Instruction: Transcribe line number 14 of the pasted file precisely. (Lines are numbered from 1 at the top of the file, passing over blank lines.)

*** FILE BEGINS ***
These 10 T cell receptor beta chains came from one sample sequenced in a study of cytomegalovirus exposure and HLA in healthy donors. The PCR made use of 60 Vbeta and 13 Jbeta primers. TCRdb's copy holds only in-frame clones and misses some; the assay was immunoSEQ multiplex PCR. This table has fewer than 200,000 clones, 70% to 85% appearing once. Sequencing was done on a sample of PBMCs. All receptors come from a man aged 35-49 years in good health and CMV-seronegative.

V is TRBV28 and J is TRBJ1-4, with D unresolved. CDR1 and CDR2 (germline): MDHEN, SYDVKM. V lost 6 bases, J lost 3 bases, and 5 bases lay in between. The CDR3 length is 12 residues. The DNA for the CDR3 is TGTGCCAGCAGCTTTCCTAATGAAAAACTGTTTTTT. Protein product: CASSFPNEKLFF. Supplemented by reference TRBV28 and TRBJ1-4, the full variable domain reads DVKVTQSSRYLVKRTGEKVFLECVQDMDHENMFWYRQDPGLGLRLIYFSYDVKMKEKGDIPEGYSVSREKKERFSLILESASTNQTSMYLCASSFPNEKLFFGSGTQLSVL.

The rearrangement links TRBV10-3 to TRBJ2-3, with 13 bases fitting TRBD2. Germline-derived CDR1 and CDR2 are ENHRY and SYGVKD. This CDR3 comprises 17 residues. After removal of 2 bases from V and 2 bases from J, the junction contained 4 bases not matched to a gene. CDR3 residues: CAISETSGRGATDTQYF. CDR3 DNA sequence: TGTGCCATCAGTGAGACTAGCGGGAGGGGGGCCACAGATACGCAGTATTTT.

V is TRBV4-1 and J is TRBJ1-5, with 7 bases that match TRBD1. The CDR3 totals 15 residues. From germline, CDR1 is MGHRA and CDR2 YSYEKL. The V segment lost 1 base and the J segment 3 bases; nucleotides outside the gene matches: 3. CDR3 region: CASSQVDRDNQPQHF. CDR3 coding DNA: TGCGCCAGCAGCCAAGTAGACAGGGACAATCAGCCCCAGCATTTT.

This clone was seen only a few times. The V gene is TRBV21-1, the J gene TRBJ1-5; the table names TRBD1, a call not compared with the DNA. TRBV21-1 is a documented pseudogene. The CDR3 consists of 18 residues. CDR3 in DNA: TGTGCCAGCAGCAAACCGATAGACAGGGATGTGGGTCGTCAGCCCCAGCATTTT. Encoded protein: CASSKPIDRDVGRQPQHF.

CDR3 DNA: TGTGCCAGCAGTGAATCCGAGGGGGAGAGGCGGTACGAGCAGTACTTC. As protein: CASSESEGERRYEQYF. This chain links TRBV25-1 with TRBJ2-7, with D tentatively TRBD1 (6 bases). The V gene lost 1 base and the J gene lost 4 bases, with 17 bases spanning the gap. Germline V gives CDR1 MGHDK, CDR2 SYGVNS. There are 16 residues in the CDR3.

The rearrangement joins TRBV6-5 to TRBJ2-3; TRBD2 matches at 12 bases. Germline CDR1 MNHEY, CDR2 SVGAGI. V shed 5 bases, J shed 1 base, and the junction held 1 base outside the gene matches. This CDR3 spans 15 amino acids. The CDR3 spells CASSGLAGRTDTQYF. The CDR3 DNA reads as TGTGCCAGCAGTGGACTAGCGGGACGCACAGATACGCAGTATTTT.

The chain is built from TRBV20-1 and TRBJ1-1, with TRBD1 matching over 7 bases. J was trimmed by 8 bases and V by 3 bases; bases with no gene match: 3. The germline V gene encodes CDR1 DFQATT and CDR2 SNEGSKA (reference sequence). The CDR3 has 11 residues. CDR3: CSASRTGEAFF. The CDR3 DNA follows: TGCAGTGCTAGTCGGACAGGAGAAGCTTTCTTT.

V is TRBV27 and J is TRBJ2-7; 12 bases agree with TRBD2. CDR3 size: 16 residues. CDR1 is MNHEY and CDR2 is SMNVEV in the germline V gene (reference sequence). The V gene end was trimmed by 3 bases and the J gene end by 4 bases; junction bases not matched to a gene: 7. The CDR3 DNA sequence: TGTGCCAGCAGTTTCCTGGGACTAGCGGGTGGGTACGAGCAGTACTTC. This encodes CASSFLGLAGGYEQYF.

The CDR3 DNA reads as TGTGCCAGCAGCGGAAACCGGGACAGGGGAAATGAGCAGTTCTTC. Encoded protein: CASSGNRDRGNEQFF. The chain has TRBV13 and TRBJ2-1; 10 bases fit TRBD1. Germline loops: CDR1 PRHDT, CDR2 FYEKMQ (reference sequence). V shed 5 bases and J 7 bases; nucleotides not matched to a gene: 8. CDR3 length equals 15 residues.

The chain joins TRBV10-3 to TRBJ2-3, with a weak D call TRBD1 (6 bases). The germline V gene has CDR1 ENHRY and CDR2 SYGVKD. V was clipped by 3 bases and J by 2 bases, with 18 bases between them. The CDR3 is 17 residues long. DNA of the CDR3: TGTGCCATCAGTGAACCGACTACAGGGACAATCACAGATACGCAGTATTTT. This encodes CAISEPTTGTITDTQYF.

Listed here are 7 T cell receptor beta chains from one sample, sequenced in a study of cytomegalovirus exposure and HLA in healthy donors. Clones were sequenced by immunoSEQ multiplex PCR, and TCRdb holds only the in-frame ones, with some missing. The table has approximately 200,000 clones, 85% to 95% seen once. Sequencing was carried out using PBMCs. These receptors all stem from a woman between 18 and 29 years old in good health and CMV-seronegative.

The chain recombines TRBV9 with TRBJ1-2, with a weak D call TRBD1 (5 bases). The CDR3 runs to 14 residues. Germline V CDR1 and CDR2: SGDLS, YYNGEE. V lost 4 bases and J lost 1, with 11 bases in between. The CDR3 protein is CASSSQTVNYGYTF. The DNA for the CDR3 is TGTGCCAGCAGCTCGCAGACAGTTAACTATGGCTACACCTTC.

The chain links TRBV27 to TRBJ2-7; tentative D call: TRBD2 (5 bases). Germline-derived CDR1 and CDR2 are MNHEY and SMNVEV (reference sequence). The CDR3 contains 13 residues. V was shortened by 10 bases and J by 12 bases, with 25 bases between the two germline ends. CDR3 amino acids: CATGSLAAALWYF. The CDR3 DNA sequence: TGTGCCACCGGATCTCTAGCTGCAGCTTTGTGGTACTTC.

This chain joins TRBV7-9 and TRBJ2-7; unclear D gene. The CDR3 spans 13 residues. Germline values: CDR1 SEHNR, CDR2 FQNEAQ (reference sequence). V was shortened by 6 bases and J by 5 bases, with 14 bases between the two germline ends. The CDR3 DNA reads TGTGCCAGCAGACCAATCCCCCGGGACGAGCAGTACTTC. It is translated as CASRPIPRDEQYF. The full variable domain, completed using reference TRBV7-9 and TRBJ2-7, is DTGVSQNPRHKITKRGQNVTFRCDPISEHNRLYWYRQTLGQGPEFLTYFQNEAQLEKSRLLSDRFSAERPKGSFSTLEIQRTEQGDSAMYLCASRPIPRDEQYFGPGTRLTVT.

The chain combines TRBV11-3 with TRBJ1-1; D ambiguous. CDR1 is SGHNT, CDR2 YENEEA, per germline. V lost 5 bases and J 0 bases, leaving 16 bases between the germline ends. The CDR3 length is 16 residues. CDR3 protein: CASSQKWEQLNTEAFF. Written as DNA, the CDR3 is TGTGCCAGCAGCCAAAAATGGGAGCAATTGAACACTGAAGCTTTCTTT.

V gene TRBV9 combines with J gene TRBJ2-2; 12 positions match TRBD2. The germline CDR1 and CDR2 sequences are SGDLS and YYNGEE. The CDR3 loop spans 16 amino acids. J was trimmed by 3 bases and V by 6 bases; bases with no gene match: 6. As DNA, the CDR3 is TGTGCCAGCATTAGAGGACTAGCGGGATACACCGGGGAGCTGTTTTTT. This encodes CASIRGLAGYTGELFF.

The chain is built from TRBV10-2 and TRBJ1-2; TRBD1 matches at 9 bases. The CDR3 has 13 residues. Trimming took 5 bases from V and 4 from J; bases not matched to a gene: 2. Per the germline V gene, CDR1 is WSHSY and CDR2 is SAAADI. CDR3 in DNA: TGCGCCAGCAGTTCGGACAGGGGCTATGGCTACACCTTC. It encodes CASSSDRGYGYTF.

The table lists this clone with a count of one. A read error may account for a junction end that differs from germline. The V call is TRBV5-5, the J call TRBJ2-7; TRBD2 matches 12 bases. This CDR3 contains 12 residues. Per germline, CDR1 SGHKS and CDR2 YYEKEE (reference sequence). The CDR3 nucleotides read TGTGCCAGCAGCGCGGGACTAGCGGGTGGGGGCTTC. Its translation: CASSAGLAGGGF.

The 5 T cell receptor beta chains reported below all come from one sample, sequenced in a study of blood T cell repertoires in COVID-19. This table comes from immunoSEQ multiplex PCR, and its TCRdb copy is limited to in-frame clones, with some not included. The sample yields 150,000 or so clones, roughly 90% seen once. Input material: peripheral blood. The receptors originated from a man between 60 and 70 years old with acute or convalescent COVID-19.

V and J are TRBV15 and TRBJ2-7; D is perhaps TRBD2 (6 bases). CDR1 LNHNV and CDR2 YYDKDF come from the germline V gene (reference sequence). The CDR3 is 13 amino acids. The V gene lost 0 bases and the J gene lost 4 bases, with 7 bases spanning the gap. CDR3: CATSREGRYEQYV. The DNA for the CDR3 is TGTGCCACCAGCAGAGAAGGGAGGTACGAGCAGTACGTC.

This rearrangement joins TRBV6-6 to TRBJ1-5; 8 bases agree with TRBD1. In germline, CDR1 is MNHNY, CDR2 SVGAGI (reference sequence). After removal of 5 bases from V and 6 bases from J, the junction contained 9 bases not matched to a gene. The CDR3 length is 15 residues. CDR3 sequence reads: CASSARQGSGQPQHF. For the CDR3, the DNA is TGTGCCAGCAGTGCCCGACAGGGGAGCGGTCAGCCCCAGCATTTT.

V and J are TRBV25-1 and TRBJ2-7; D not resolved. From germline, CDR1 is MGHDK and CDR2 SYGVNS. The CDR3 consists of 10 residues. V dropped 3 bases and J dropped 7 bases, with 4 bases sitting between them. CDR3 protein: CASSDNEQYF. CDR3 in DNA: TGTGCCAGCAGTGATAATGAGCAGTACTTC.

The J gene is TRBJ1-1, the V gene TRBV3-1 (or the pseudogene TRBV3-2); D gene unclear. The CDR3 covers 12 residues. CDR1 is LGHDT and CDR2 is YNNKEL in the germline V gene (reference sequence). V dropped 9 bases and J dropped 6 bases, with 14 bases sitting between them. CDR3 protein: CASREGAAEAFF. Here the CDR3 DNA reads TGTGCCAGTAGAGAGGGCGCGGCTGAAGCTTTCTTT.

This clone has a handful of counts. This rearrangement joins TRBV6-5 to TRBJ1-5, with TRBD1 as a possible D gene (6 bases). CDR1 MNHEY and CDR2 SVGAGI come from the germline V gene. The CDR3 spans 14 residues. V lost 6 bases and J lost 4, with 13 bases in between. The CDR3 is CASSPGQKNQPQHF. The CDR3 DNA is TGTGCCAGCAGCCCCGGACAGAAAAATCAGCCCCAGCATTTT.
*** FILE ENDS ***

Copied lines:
The chain links TRBV27 to TRBJ2-7; tentative D call: TRBD2 (5 bases). Germline-derived CDR1 and CDR2 are MNHEY and SMNVEV (reference sequence). The CDR3 contains 13 residues. V was shortened by 10 bases and J by 12 bases, with 25 bases between the two germline ends. CDR3 amino acids: CATGSLAAALWYF. The CDR3 DNA sequence: TGTGCCACCGGATCTCTAGCTGCAGCTTTGTGGTACTTC.